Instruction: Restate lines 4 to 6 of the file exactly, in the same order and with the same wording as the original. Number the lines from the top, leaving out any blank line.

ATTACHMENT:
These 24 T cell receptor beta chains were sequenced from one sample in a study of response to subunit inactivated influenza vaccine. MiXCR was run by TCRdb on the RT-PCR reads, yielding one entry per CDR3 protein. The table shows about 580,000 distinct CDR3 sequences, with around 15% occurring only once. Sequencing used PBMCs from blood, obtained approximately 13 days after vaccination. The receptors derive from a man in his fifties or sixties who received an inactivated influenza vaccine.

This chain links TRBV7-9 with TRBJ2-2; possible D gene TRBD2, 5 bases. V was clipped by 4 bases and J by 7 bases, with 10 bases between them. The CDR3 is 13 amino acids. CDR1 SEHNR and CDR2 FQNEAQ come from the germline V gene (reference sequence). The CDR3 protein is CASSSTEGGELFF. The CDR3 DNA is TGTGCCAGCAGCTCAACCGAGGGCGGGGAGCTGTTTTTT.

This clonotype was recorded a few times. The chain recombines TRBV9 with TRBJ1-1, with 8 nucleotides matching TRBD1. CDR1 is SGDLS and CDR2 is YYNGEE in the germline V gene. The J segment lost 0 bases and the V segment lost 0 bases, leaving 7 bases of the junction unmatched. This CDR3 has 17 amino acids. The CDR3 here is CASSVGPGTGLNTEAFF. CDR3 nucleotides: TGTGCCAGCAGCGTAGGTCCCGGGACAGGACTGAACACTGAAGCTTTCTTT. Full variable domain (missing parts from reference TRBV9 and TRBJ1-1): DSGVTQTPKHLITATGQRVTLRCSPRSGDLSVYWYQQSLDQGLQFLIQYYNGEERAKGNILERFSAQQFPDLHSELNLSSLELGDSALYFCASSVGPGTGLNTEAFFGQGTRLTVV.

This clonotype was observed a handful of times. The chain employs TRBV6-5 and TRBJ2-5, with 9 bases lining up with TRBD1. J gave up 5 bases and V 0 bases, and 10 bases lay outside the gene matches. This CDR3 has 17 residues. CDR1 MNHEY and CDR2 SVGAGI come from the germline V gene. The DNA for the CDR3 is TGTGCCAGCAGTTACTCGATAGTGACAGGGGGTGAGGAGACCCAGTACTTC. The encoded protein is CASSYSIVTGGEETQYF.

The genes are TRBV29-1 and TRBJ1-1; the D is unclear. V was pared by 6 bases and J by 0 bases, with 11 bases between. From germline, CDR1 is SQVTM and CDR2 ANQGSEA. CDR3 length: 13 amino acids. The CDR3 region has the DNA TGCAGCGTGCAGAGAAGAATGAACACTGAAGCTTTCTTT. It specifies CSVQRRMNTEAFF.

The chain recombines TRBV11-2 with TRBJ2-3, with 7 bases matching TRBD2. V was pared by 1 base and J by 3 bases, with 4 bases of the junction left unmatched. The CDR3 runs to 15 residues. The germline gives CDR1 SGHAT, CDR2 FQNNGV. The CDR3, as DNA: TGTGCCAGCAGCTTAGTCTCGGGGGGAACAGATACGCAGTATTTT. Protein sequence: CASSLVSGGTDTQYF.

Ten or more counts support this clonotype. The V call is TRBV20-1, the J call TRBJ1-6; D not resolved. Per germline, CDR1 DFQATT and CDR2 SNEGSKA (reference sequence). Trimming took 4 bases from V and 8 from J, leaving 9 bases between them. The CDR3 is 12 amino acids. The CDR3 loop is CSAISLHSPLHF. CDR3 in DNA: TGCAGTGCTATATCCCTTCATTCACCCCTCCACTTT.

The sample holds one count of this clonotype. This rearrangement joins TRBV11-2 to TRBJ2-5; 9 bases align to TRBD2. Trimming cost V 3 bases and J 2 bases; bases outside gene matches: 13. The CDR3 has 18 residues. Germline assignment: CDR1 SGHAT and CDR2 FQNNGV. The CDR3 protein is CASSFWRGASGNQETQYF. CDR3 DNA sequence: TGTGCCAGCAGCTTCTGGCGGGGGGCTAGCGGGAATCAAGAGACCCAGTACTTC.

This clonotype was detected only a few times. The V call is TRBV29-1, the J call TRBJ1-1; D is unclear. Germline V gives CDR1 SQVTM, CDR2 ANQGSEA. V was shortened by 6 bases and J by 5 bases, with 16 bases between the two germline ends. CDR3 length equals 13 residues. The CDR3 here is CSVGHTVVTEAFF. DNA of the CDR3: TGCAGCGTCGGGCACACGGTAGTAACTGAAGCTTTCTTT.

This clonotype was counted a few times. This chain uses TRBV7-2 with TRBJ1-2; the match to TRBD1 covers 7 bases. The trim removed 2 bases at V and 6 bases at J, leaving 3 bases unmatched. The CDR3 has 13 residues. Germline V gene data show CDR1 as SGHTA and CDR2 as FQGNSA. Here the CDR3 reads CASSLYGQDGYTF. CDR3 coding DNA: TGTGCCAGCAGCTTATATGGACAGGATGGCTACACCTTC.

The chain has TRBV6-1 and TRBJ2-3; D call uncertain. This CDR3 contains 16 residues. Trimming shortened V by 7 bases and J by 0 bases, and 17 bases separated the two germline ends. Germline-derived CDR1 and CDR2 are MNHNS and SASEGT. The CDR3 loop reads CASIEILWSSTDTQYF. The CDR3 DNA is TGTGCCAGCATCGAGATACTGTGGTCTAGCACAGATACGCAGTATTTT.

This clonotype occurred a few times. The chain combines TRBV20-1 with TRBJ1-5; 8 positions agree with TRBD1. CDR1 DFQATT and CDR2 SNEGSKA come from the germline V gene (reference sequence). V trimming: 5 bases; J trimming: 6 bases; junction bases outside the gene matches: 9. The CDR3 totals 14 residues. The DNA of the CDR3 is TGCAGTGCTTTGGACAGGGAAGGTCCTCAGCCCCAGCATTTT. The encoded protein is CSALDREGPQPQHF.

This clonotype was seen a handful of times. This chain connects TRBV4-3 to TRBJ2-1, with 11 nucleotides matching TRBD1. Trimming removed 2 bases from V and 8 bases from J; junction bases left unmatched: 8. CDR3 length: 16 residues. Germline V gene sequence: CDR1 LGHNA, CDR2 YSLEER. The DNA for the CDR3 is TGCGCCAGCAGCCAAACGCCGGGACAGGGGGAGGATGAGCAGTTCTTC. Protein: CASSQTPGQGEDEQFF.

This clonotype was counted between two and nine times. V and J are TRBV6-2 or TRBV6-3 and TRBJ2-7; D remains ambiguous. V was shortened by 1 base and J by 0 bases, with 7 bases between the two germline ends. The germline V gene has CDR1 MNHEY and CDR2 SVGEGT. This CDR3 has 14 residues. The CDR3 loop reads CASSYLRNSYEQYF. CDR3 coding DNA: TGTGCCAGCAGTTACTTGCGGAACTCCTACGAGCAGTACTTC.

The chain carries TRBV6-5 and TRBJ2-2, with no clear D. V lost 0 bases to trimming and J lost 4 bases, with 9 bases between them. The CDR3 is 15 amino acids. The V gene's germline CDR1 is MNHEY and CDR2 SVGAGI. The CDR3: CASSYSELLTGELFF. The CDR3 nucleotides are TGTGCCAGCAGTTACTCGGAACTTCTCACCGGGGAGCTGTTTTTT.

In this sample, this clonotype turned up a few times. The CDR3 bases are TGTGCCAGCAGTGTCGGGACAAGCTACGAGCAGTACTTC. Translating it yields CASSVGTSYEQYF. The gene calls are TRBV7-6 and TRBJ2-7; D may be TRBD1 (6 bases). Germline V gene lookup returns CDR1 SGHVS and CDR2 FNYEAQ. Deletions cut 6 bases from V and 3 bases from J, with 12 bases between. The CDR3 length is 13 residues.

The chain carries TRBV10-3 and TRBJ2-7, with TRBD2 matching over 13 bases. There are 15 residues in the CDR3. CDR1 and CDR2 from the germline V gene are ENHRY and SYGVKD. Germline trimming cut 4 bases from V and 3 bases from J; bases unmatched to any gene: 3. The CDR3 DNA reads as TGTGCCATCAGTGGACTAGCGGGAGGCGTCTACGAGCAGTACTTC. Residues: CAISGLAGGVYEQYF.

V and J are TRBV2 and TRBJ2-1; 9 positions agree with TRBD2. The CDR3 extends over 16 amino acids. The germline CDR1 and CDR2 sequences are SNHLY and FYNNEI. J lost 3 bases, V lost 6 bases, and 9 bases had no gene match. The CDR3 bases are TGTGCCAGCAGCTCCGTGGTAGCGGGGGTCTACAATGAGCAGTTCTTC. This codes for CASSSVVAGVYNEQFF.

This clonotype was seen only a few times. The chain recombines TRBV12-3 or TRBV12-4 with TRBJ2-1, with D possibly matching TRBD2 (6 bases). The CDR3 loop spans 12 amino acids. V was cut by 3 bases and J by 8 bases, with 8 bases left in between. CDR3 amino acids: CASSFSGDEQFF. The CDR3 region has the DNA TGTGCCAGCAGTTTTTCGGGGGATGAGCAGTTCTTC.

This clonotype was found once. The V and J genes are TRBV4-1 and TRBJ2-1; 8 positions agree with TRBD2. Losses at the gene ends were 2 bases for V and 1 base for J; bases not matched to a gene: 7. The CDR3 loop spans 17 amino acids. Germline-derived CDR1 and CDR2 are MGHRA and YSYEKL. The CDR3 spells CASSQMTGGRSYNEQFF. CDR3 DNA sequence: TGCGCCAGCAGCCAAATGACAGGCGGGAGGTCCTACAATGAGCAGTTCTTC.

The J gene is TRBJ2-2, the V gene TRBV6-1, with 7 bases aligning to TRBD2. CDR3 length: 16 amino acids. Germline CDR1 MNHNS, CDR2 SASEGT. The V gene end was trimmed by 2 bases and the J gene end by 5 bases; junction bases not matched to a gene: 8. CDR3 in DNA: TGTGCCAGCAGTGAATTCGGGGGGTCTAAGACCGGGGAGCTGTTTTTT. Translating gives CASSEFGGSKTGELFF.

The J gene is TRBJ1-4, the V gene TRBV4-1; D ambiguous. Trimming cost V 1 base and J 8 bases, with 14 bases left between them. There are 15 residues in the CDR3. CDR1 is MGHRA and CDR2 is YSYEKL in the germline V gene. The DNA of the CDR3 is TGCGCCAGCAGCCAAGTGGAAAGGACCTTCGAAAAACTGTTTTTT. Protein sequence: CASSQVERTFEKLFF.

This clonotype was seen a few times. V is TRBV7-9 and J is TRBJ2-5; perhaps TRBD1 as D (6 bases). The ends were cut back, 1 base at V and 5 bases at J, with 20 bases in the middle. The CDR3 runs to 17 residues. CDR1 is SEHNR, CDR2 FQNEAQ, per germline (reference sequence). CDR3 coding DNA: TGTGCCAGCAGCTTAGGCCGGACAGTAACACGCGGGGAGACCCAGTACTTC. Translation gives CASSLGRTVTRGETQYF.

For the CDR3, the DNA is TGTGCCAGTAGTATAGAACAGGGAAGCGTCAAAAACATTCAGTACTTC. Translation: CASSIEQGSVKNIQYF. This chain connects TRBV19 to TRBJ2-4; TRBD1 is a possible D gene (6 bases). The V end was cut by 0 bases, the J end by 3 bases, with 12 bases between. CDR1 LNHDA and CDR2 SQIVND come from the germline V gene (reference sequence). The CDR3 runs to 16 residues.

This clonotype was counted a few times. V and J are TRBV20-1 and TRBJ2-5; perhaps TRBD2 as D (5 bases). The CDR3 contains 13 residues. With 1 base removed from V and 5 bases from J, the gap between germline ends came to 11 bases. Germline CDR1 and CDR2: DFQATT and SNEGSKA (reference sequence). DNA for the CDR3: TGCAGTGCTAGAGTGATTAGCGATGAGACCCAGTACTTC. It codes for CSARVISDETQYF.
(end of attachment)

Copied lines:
This clonotype was observed a handful of times. The chain employs TRBV6-5 and TRBJ2-5, with 9 bases lining up with TRBD1. J gave up 5 bases and V 0 bases, and 10 bases lay outside the gene matches. This CDR3 has 17 residues. CDR1 MNHEY and CDR2 SVGAGI come from the germline V gene. The DNA for the CDR3 is TGTGCCAGCAGTTACTCGATAGTGACAGGGGGTGAGGAGACCCAGTACTTC. The encoded protein is CASSYSIVTGGEETQYF.

The genes are TRBV29-1 and TRBJ1-1; the D is unclear. V was pared by 6 bases and J by 0 bases, with 11 bases between. From germline, CDR1 is SQVTM and CDR2 ANQGSEA. CDR3 length: 13 amino acids. The CDR3 region has the DNA TGCAGCGTGCAGAGAAGAATGAACACTGAAGCTTTCTTT. It specifies CSVQRRMNTEAFF.

The chain recombines TRBV11-2 with TRBJ2-3, with 7 bases matching TRBD2. V was pared by 1 base and J by 3 bases, with 4 bases of the junction left unmatched. The CDR3 runs to 15 residues. The germline gives CDR1 SGHAT, CDR2 FQNNGV. The CDR3, as DNA: TGTGCCAGCAGCTTAGTCTCGGGGGGAACAGATACGCAGTATTTT. Protein sequence: CASSLVSGGTDTQYF.